For the benefit of constituents who have not cottoned on to how influential this plan/strategy [the Growth for Rates Reduction plan] can be, in moving South Gippsland Shire (SGS) on to a higher plane.
A lot of work went into the details, but here’s the nub: The core idea is to increase the trajectory of the Shire population growth for a few years.
This achieves a rapid growth in the rates base (more ‘assessments’), than previously forecast, whereby the net increase in revenue, can be utilised to improve infrastructure and/or to minimise future rate increases, or optimally, to actually reduce individual assessments.
The elected Council is charged with the responsibility to ensure that the net gain is not swallowed up by a ballooning administration, and actually benefits the ratepayers/constituents.
Some constituents fear their ‘patch’ will be destroyed in the process. Careful population placement ensures that does not happen.
Having said that, we all have to accept some changes will occur if we are to retain South Gippsland Shire (SGS) as a great place for our grandchildren to enjoy. Look around and see how many places in SGS have already died through a lack of population. Towns do not die from having too many people – they die from having too few people!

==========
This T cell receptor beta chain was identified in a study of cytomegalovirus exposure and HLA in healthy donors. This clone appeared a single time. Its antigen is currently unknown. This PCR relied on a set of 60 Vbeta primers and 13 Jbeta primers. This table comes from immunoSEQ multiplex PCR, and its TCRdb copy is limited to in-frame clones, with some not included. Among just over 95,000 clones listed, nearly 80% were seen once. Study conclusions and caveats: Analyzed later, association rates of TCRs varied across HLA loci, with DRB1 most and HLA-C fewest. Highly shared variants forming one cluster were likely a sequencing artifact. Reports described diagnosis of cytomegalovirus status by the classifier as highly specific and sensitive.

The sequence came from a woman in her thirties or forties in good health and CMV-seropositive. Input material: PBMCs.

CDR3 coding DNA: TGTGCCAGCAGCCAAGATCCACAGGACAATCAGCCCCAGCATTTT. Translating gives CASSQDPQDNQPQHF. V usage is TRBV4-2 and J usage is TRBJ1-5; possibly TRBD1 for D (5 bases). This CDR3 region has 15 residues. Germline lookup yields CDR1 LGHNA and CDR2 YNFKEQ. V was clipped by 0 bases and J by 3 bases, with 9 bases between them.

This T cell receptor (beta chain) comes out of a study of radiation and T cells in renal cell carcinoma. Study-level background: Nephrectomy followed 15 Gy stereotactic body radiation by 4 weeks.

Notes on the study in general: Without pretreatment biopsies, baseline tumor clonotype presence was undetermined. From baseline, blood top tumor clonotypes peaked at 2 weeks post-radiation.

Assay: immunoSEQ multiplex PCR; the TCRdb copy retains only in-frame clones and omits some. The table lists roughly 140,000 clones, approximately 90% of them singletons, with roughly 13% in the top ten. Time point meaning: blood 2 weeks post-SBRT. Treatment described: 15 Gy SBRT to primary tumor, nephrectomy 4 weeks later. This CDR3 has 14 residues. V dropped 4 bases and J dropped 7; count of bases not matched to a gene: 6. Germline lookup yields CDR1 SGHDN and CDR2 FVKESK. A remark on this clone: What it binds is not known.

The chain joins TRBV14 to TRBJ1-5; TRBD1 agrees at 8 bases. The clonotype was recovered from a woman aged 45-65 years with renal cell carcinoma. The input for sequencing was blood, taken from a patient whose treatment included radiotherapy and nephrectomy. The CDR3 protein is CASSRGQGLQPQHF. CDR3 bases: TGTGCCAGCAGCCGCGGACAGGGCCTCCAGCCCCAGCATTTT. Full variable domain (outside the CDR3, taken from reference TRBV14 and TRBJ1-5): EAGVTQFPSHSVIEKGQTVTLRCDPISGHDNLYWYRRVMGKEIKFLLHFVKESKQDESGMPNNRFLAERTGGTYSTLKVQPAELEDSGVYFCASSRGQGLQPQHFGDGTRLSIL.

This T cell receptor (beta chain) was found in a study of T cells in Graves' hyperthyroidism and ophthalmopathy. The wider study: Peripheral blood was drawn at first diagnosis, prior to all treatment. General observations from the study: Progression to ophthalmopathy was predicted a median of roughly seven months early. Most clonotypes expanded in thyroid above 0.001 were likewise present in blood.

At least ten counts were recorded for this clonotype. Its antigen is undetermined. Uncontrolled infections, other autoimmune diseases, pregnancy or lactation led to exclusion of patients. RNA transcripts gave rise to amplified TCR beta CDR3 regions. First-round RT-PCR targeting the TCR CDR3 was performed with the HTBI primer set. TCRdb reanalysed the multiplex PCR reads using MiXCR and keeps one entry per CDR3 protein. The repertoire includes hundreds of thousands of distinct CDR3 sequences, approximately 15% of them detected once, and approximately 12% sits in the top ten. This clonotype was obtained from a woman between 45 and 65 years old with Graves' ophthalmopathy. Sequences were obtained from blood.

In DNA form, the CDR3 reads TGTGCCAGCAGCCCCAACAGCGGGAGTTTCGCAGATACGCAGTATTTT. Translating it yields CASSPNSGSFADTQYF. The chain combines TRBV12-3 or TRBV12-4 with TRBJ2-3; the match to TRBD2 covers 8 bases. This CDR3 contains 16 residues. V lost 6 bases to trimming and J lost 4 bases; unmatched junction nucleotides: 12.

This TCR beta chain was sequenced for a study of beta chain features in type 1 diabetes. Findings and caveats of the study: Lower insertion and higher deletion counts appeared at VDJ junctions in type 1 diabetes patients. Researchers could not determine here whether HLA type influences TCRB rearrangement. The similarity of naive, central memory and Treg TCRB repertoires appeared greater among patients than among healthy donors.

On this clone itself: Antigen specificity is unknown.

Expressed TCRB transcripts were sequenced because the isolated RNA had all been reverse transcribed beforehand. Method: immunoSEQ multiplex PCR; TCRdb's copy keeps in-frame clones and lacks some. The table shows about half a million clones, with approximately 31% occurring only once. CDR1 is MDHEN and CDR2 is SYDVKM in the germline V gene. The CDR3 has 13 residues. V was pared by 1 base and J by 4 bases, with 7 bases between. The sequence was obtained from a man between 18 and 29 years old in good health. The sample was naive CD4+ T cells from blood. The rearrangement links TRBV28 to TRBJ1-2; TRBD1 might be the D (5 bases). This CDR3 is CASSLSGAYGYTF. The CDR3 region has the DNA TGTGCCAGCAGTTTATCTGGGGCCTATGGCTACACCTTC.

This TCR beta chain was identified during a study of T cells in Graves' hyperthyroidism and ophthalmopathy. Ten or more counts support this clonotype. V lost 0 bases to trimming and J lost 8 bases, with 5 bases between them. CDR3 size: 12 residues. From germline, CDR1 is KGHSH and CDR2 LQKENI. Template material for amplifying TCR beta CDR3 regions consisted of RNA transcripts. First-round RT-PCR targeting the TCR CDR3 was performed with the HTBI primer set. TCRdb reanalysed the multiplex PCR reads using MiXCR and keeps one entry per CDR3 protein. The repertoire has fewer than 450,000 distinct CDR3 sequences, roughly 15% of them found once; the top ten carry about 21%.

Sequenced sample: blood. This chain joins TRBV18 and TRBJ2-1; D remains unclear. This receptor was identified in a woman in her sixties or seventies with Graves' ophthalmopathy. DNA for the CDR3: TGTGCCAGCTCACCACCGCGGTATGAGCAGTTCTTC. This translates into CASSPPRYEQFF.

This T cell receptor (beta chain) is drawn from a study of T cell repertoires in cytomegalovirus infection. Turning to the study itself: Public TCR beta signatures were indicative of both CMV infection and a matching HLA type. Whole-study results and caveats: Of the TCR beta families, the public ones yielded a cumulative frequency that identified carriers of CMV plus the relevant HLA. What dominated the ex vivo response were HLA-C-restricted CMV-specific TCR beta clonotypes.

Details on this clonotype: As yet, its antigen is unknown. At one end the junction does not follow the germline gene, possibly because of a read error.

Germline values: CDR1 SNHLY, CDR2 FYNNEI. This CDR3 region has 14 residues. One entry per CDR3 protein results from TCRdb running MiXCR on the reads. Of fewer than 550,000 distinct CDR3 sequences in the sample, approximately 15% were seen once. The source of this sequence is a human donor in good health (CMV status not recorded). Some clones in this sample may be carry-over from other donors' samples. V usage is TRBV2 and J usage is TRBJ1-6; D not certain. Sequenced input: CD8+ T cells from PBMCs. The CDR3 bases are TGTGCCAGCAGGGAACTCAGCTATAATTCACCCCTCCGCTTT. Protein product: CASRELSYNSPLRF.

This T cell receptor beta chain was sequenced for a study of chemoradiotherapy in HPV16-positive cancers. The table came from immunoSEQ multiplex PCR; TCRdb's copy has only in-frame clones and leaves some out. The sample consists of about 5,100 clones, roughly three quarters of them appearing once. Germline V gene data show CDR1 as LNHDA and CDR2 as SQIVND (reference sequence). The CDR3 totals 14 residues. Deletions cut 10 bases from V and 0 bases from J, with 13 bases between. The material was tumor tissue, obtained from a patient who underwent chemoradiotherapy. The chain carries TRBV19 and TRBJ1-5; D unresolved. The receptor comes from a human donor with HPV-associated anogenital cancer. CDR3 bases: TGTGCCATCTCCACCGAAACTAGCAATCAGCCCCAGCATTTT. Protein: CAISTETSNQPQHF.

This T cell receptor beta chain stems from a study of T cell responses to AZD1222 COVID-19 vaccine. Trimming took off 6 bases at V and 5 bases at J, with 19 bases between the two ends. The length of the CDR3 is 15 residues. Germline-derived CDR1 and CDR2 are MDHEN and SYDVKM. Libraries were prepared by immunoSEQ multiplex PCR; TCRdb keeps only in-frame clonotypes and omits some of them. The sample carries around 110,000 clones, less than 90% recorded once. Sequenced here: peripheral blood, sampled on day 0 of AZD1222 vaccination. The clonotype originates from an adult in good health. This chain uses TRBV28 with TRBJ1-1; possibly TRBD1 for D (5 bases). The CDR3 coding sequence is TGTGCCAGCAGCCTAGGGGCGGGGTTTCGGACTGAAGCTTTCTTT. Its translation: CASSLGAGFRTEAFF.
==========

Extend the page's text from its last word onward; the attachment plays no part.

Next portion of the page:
Growth for Rates Reduction (GfRR) plan is no magic pudding – it’s about putting the accelerator down and doing better than the currently projected population increase of 1.3 – 1.4% p.a. (out to 2035).
All projections from Council are formulated on historical data based on this pathetic projected growth rate. SGS is simply getting left behind!
What is not immediately obvious, is the GfRR strategy is the key mechanism to drive a much-needed paradigm shift in the ‘culture’ of the administration.
Not easy to achieve, as it has become a deep-seated problem over the last decade or so.
Is there anyone out there who has had dealings with the Shire administration who thinks improvement is not desirable? If in doubt, have a chat with a property developer, real estate agent, or other residents – I have – with 100s of them!
It’s a matter of replacing the present ‘obstructionist’ attitude, be it real or imagined, and engendering a more accommodating ‘can do’ mentality.
Remember who pays the wages! Staff who can’t, or won’t adapt, should take up the opportunity to work elsewhere.
John McCombe, Leongatha.